Skip to main content Accessibility help
Cambridge University Press
Online publication date:
October 2023
Print publication year:
Online ISBN:

Book description

By integrating sociological, psychological, and biological perspectives, this book aims to demystify and destigmatize a challenging and taboo topic – suicide. It weaves current theories and statistics on suicide into a larger message of how suicide can affect almost anyone, and how urgent prevention needs are. Written in an accessible manner, it assumes no pre-existing knowledge of suicide. The broad nontechnical overview will appeal to general readers and a wide range of disciplines, including politics and policy, biology, psychology, sociology, and psychiatry. It concludes on a positive note, focused on recovery, resilience, and hope. It considers not only how these factors may play a role in suicide prevention, but how, despite persistent suicide rates, we can proceed optimistically and take concrete action to support loved ones or promote suicide prevention efforts.


‘I highly recommend this book for its thorough analysis of suicide, from the devastating, pervasive suffering across ages and demographics to strategies for prevention and interventions. After presenting a biological perspective that goes beyond the usual links between depression and suicide, the book ends with evidence-based, hopeful recommendations for building personal, community, and societal resiliency for suicide prevention.’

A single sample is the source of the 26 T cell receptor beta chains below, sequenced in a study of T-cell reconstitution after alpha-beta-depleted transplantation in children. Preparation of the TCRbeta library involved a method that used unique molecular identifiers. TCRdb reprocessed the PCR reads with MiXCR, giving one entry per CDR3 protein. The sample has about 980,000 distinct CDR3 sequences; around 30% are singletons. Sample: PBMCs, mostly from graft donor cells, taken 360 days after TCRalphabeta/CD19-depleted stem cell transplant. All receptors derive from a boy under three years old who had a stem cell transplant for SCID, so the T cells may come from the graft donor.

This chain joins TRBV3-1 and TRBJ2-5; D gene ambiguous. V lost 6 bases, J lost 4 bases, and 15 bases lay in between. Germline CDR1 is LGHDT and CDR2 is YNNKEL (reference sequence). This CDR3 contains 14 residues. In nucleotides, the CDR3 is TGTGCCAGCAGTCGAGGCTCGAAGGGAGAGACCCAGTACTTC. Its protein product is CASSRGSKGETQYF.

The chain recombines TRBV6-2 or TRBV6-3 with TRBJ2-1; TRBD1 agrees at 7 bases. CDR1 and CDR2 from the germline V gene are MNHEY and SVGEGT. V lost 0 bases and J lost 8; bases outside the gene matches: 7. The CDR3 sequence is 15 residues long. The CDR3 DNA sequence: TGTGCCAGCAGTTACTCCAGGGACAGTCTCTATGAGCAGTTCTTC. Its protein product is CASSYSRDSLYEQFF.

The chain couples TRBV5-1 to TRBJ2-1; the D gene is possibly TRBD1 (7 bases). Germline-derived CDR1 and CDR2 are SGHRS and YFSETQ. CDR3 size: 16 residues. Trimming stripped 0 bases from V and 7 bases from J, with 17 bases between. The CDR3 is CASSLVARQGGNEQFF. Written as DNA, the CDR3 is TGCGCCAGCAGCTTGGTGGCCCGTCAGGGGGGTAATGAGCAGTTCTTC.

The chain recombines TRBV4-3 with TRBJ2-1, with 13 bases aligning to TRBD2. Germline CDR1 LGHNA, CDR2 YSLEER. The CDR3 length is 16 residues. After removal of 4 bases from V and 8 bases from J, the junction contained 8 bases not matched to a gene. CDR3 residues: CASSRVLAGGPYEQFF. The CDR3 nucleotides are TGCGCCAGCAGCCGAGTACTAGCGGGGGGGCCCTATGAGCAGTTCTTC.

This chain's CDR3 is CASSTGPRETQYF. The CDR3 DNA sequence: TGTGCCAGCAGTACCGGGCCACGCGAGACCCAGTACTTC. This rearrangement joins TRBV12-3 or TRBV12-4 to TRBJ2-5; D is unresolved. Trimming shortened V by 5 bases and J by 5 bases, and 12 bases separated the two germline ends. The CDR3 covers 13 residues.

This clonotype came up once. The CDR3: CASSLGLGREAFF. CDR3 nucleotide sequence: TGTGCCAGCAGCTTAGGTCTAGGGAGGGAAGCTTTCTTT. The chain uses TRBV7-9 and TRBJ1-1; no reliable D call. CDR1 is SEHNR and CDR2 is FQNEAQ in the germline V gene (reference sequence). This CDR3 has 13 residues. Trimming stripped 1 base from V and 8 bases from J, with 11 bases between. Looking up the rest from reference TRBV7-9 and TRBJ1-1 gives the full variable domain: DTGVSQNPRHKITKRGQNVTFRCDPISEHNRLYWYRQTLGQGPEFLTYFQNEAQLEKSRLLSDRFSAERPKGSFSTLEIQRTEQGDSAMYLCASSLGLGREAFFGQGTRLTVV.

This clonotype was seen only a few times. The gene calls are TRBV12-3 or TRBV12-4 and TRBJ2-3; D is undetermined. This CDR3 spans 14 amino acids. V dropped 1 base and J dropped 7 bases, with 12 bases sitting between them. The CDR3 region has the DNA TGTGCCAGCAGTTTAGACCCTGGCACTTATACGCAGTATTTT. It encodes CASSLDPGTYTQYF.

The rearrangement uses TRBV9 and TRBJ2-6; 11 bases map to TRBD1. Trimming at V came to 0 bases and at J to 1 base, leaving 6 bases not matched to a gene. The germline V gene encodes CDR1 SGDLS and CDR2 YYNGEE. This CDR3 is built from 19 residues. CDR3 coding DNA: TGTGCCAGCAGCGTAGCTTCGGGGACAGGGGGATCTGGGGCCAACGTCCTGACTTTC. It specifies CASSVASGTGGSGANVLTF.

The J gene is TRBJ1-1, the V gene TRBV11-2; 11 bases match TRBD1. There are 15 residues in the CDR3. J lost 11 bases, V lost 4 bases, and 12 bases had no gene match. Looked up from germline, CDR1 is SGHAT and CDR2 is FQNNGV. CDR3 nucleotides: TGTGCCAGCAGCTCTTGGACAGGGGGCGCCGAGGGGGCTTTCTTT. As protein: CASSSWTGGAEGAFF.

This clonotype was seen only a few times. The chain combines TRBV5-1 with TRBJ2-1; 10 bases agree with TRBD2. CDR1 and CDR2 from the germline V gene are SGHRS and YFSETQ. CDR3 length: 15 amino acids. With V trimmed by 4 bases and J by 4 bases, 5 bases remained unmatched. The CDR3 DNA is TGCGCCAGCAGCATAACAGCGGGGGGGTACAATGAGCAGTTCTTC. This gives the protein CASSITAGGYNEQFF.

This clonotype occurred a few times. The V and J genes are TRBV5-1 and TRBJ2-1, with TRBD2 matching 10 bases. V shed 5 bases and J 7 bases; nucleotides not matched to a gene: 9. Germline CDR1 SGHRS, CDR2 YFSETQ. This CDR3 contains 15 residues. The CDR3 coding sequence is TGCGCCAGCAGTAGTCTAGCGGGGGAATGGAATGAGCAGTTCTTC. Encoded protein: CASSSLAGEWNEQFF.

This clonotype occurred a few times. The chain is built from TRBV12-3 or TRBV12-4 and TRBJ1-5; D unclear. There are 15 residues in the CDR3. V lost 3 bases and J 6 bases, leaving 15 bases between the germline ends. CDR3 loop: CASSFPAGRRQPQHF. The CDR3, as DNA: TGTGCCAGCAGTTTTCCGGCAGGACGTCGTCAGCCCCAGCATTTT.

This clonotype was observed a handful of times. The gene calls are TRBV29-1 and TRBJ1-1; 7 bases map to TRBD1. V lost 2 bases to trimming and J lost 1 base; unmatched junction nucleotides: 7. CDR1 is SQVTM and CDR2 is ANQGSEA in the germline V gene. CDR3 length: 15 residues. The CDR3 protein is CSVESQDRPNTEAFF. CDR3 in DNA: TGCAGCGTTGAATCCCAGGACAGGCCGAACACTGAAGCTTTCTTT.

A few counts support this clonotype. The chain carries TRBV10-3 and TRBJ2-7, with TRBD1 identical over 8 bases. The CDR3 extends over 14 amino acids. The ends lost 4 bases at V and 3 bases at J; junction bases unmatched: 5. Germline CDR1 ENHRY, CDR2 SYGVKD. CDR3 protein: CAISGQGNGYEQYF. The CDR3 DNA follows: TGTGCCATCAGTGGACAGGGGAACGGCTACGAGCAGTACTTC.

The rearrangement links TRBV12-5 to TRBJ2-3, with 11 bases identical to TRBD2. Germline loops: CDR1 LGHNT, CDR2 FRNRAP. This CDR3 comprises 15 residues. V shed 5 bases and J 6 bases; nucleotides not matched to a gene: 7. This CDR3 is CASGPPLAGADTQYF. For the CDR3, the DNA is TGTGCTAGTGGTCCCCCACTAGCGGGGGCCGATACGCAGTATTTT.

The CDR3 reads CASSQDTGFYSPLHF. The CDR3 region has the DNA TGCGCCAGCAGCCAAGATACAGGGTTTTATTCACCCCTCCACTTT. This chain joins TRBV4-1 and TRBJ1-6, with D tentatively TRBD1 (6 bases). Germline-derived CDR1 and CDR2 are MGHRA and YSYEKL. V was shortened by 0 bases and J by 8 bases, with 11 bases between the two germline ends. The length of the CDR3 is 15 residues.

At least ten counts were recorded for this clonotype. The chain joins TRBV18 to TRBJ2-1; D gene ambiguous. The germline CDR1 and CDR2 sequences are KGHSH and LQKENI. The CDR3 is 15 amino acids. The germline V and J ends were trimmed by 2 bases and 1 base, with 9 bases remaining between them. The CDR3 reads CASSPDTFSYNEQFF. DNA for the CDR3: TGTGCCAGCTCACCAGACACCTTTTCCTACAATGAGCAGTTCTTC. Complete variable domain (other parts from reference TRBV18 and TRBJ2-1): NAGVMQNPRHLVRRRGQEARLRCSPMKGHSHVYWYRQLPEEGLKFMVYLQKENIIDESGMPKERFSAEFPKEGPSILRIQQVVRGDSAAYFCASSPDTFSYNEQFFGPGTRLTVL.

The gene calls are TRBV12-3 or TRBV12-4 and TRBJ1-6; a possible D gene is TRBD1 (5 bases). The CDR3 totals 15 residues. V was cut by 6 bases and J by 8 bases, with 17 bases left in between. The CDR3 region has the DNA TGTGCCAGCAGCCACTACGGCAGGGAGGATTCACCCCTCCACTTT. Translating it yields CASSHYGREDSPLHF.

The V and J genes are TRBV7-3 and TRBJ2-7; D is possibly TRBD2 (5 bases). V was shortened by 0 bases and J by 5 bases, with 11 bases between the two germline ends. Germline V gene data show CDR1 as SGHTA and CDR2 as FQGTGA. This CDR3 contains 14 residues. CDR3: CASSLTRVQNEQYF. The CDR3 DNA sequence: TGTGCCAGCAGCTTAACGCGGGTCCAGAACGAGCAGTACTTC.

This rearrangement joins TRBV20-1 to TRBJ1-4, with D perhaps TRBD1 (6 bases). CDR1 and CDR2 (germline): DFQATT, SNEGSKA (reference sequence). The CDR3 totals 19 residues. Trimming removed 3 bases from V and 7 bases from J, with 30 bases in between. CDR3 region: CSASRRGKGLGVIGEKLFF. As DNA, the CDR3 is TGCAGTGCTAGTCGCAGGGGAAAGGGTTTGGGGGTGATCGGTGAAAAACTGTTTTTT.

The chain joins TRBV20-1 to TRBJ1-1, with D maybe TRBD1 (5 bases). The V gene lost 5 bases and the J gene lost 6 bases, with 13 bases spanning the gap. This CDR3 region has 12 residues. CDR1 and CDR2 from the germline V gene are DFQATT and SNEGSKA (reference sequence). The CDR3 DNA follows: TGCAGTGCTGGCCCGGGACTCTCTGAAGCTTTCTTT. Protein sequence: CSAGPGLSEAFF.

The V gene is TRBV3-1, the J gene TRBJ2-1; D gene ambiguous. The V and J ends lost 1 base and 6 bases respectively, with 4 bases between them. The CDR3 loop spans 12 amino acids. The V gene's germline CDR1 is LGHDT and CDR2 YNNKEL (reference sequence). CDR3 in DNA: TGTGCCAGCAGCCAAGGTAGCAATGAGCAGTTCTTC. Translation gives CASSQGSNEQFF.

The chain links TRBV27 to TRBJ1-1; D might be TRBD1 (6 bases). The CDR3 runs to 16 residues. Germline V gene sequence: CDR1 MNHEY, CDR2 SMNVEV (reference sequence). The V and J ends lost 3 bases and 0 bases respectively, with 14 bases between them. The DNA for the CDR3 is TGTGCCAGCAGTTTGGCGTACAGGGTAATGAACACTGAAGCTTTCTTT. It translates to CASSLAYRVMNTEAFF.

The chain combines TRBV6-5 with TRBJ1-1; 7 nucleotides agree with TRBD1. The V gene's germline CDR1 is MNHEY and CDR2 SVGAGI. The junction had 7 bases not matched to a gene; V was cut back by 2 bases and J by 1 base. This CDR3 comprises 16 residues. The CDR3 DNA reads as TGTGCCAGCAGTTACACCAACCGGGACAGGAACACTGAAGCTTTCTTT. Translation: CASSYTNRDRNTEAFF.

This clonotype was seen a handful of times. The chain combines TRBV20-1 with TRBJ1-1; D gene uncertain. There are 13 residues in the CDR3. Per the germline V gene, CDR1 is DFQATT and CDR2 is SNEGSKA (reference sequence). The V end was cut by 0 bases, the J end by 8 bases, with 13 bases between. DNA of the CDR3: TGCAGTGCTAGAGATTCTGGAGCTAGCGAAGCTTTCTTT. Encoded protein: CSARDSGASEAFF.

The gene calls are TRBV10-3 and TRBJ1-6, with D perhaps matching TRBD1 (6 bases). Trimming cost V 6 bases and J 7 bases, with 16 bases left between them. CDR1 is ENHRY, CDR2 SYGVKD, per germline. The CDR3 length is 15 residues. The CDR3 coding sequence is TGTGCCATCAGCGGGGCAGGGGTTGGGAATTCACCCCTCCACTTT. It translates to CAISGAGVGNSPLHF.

Jeffrey B. Rosen - University of Delaware

‘This is an indispensable guide to what we know and - as important - what we don’t know and need to learn about suicidality from multiple disciplinary perspectives.’

Jonathan D. Moreno - University of Pennsylvania

‘A thoughtful and encompassing survey of an emotionally difficult subject. Drs. Stacy and Schulkin weave together history, biology, demography, and psychology to elucidate the underlying causes of suicide across cultures. They end embracing resilience and hope, with actionable steps for addressing this health crisis.’

Michael L. Power - Smithsonian’s National Zoo and Conservation Biology Institute

Refine List

Actions for selected content:

Select all | Deselect all
  • View selected items
  • Export citations
  • Download PDF (zip)
  • Save to Kindle
  • Save to Dropbox
  • Save to Google Drive

Save Search

You can save your searches here and later view and run them again in "My saved searches".

Please provide a title, maximum of 40 characters.



Full text views

Total number of HTML views: 0
Total number of PDF views: 0 *
Loading metrics...

Book summary page views

Total views: 0 *
Loading metrics...

* Views captured on Cambridge Core between #date#. This data will be updated every 24 hours.

Usage data cannot currently be displayed.